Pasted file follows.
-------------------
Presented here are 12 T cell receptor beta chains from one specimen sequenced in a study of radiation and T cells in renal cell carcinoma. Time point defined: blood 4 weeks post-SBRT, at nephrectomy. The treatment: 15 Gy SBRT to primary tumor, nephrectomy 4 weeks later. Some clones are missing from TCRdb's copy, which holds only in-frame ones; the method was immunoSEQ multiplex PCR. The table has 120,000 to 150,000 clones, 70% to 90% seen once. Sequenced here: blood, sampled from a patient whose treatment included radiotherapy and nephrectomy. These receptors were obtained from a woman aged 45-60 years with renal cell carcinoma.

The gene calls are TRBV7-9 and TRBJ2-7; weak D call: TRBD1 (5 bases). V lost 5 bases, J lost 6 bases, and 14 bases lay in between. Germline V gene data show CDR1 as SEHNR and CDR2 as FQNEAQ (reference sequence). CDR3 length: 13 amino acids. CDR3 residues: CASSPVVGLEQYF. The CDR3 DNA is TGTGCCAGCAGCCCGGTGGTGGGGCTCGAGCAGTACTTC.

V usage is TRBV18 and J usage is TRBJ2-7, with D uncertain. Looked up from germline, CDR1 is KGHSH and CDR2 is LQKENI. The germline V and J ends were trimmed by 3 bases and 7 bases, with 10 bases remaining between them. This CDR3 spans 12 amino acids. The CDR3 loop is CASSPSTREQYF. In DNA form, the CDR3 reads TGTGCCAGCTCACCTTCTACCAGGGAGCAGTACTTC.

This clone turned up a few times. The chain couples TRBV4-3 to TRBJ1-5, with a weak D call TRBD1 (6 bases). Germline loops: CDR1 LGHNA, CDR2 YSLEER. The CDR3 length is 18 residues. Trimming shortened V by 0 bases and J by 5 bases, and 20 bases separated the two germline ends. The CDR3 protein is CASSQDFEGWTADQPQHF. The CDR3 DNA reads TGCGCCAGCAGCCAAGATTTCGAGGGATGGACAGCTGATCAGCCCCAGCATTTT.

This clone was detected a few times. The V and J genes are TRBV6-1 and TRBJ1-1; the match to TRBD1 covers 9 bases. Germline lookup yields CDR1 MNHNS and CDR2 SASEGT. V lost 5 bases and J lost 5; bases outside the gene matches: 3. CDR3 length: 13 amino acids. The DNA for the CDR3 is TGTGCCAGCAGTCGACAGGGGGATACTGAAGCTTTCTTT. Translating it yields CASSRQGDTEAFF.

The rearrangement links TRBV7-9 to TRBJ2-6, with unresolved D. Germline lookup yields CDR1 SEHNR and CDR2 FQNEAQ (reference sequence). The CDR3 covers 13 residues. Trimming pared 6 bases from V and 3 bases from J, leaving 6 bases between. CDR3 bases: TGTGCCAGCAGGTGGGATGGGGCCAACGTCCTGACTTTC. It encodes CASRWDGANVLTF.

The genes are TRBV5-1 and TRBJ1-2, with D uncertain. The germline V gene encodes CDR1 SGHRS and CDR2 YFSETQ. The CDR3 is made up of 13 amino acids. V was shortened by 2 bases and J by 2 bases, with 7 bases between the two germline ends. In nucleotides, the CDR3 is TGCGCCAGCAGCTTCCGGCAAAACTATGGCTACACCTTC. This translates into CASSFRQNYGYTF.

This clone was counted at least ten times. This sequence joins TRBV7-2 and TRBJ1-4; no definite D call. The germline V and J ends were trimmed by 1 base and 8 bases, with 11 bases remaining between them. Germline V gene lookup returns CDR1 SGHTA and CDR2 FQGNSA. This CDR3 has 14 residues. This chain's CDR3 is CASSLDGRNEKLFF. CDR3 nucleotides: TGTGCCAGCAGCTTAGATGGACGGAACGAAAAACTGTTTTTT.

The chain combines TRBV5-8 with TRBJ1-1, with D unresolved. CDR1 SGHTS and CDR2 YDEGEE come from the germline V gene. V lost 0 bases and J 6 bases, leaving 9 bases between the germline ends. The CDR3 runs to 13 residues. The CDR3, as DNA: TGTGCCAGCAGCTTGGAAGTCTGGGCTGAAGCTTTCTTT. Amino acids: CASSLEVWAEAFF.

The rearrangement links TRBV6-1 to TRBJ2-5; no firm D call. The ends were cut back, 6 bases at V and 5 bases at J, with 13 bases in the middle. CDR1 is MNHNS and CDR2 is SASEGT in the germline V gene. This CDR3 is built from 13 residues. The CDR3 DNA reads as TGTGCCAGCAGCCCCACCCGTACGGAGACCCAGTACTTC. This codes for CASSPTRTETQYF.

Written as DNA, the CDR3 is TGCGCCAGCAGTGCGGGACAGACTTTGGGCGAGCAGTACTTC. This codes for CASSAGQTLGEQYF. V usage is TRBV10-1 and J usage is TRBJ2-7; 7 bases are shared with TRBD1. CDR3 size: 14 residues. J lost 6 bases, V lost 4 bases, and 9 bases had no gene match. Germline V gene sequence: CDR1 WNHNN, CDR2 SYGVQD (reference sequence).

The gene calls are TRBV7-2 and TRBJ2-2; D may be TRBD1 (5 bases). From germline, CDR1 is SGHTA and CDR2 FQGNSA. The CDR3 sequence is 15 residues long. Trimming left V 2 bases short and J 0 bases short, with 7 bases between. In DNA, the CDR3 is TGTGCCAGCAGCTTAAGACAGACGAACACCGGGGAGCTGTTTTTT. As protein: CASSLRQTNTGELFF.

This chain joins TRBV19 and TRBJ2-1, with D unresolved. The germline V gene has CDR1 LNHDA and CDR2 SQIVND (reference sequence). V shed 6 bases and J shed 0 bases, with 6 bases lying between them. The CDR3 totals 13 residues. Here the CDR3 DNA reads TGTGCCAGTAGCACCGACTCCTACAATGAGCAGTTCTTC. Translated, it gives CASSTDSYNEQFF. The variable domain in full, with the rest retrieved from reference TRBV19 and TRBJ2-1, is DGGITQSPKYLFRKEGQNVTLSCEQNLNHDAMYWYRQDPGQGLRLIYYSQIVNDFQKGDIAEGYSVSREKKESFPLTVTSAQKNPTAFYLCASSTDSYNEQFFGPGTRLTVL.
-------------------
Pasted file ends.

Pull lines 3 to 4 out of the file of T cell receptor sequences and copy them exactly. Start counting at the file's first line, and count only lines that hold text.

V usage is TRBV18 and J usage is TRBJ2-7, with D uncertain. Looked up from germline, CDR1 is KGHSH and CDR2 is LQKENI. The germline V and J ends were trimmed by 3 bases and 7 bases, with 10 bases remaining between them. This CDR3 spans 12 amino acids. The CDR3 loop is CASSPSTREQYF. In DNA form, the CDR3 reads TGTGCCAGCTCACCTTCTACCAGGGAGCAGTACTTC.

This clone turned up a few times. The chain couples TRBV4-3 to TRBJ1-5, with a weak D call TRBD1 (6 bases). Germline loops: CDR1 LGHNA, CDR2 YSLEER. The CDR3 length is 18 residues. Trimming shortened V by 0 bases and J by 5 bases, and 20 bases separated the two germline ends. The CDR3 protein is CASSQDFEGWTADQPQHF. The CDR3 DNA reads TGCGCCAGCAGCCAAGATTTCGAGGGATGGACAGCTGATCAGCCCCAGCATTTT.